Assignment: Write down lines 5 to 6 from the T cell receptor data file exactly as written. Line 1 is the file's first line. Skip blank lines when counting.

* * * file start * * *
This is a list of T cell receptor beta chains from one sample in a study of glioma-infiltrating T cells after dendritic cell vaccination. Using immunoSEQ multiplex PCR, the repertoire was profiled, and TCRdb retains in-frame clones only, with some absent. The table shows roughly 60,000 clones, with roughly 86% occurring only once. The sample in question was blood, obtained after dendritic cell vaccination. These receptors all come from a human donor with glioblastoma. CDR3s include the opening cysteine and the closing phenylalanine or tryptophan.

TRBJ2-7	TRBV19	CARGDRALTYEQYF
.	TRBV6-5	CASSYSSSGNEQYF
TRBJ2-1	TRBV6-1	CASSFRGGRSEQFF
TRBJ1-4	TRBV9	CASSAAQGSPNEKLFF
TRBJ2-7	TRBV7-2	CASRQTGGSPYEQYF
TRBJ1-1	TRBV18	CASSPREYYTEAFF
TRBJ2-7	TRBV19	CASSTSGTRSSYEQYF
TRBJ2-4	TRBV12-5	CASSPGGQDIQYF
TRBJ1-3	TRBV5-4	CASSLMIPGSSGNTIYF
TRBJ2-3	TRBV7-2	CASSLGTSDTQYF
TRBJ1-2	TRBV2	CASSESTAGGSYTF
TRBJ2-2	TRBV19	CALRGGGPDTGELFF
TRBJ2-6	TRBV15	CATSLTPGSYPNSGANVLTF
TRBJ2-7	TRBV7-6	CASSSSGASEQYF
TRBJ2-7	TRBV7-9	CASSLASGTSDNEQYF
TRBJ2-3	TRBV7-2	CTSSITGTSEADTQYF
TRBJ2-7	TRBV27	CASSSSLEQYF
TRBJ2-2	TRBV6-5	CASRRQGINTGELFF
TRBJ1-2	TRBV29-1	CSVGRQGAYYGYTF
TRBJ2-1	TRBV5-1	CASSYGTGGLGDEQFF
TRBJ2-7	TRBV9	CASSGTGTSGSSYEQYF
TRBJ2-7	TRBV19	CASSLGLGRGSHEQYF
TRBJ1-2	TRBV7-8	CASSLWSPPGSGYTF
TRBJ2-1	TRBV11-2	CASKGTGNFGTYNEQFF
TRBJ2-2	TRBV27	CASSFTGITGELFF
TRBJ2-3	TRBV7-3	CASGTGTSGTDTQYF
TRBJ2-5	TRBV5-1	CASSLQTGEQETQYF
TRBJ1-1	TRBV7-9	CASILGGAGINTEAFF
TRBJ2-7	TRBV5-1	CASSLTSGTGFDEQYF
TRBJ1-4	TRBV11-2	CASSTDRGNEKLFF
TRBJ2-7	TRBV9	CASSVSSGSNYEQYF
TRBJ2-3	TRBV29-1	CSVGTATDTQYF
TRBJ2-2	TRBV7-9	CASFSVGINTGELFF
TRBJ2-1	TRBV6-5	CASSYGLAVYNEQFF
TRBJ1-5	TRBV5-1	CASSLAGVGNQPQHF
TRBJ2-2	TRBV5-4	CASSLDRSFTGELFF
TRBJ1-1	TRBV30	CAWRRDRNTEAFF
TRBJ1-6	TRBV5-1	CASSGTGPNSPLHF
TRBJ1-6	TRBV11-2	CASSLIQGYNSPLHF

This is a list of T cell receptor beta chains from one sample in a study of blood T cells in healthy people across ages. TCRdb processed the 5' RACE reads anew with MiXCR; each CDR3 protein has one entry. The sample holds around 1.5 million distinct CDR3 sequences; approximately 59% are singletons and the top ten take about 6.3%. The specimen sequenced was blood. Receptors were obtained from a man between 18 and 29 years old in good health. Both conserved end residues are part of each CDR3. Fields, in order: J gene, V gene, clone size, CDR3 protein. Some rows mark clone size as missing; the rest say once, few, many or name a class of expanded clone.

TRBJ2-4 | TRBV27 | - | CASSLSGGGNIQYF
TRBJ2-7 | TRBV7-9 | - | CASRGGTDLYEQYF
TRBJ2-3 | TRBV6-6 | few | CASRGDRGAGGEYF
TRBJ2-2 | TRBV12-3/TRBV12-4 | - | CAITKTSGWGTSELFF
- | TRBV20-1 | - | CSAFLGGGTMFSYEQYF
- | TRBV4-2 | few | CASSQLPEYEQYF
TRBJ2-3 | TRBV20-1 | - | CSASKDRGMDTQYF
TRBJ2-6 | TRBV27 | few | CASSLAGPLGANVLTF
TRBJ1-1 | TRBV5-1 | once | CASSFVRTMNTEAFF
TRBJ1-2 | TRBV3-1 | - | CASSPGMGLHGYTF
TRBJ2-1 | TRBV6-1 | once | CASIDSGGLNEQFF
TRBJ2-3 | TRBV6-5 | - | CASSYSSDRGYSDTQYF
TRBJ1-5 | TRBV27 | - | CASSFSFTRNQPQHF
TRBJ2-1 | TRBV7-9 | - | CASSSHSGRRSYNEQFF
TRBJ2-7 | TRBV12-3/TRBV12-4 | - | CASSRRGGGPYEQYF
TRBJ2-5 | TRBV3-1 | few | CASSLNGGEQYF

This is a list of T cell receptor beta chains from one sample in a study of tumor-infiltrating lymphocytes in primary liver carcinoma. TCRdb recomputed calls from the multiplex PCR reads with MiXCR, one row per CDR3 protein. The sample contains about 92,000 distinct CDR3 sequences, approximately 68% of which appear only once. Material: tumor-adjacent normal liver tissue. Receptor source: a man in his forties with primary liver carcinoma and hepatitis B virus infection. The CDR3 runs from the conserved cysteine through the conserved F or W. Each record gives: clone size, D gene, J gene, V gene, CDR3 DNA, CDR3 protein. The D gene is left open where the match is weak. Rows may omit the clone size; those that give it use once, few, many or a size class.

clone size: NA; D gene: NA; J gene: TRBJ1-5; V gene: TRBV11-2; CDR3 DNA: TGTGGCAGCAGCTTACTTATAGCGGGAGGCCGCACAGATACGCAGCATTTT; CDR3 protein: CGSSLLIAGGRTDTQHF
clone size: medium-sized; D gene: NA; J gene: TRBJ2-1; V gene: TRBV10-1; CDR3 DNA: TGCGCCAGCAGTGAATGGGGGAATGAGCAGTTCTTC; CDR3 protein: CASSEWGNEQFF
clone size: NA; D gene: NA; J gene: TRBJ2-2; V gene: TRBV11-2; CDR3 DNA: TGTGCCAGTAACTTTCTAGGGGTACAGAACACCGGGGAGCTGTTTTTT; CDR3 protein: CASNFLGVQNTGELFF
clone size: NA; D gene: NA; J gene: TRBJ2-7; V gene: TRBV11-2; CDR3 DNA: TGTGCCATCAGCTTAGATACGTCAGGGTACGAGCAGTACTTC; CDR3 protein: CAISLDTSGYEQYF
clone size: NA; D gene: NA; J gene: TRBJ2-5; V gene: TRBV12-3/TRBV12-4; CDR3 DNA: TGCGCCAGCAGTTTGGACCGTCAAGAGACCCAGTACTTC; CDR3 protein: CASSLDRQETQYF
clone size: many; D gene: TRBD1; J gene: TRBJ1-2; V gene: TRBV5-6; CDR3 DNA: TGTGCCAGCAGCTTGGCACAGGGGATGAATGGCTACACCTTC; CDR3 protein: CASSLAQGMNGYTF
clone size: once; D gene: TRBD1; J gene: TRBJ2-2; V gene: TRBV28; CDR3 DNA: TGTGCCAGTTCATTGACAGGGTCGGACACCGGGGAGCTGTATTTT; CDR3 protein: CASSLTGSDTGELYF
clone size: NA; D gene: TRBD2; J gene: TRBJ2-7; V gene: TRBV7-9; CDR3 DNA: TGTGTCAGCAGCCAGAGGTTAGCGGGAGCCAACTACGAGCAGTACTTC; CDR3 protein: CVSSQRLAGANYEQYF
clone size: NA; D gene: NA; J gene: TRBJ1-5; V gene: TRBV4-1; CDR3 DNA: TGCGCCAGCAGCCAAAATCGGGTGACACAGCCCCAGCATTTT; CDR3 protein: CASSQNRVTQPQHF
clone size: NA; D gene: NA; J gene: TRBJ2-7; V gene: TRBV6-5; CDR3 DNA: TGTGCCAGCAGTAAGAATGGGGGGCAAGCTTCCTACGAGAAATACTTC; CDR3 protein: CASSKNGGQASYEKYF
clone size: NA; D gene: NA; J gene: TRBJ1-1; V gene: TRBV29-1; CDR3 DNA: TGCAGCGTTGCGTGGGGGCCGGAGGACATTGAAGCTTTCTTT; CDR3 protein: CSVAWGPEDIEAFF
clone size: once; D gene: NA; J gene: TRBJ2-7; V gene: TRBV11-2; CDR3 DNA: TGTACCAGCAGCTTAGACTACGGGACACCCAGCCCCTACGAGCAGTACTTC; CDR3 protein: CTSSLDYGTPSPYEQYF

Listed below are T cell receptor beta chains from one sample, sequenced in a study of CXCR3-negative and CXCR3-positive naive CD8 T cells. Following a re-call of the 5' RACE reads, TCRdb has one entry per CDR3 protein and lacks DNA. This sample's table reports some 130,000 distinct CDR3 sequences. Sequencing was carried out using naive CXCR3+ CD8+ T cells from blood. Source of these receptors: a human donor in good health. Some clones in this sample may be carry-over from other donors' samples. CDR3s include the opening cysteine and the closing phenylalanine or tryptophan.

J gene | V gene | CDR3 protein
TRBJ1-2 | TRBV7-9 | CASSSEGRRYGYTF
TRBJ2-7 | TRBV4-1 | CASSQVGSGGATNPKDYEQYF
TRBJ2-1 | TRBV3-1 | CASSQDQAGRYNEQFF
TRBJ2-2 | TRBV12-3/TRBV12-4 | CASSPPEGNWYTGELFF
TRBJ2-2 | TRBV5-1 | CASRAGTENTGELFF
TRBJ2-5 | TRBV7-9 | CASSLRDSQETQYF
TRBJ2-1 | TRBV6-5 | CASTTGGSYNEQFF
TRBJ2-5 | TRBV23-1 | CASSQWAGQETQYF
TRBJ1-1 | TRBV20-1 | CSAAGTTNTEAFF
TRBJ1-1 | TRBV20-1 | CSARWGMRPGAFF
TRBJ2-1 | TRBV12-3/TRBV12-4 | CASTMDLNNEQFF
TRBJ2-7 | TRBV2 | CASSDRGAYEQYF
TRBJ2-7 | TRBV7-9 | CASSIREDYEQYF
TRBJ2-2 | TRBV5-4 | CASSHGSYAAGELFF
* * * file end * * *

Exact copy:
TRBJ1-4	TRBV9	CASSAAQGSPNEKLFF
TRBJ2-7	TRBV7-2	CASRQTGGSPYEQYF